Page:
DiGRA Hardcore 18: Diane Carr on Textual Analysis

In the latest installment of the DiGRA Hardcore Column, Diane Carr discusses the role textual analysis can and should play in the study of videogames. Her column, "Un-Situated Play? Textual Analysis and Digital Games," responds specifically to some implications of the DiGRA 2007 call for papers and more generally to the emphasis on structuralist approaches within the field. The value of textual analysis is something that I, as a grad student in an English department, have long taken for granted, so it is refreshing to read Carr's succinct and compelling argument in its favor. In a nutshell, Carr is arguing that we should not dismiss textual analysis for its shortcomings, but rather embrace the strengths that it does offer for understanding games as sites of meaning production.

One such apparent dismissal is typified in the DiGRA CFP:

A digital game is an extremely complex aesthetic, social and technological phenomenon. Games are not isolated entities that one can effectively study in vitro. Games are situated in culture and society. To truly understand the phenomenon of digital games, it is not enough to merely study the games themselves or short-term impacts as described by laboratory experiments -- these are only part of the story.

While this does acknowledge some role for textual analysis, it's clear from the conference theme ("Situated Play") that the real story of videogames is their involvement with culture. Carr does well to point out the error in this alleged distinction: studying games as artifacts of textual production is far from a-political. It does involve an understanding of the cultural and technological ecologies which sustain the artifact, and close readings of individual games can tell us something about culture, society, the human condition, etc.

Carr uses Barthes as her focal point for defining textual analysis, but there are other possibilities as well. For example, my research is very much a textual approach, but I take inspiration from the Textual Studies approach as performed by such scholars as Jerome McGann and Johanna Drucker. In this approach, the material "situatedness" of a text (or videogame) is of central concern, so it would not be fair to criticize it for isolating its objects of study.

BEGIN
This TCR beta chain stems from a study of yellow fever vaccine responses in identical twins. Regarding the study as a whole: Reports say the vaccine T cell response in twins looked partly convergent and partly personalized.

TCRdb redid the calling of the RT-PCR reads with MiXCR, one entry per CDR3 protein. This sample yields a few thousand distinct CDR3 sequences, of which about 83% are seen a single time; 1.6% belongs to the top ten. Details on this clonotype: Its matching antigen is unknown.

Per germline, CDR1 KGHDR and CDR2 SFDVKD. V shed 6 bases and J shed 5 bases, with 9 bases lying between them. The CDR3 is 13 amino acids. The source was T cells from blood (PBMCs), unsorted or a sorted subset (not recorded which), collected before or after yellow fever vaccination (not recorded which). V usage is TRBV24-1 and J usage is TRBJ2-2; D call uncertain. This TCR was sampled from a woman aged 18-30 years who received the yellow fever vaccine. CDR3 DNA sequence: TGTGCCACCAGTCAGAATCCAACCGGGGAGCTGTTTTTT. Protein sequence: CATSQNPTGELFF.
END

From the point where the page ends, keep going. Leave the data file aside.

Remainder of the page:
Ultimately, Carr is arguing for balance, and that's probably what the DiGRA CFP authors would agree with as well. While one could well argue that there is a predominance of structuralist scholarship on videogames, I don't think there is a critical shortage of textual approaches either. Certainly, there is plenty of work to do, but I don't think it's yet the case that someone (like me) offering game research based on textual analysis is going to be shunned or have a hard time finding venues.

What do you think? Is Diane Carr stating the case too strongly here, or is there really a need to correct the balance?

For more on textual studies and videogames, Steven Jones has a forthcoming (2008) book from Routledge entitled The Meaning of Video Games: Gaming and Textual Strategies. I'm looking forward to it.

The place of textual analysis in game studies

Hi Zach,

I think this is a great topic to discuss, especially for those of us approaching game studies from academic areas whose primary focus is not game studies. I've often asked myself just how appropriate is it to apply theories of language and texts to computer games. Through some discussions with my professors, I've come to believe that, though not all theories of language and texts are applicable, some are broad enough in their scope, or speak on essential aspects of communication, interaction and motivation that they can be appropriately and successfully applied to events occurring in the process of playing computer games.

I've only received support and genuine interest in my efforts to examine computer games through theories of language, rhetoric, and spatial studies. Perhaps Ms. Carr is responding to some personal experience. I feel that the game studies community that I've had the pleasure to meet with are all very open and inquisitive people who would welcome any intelligent, well researched approach to game studies.

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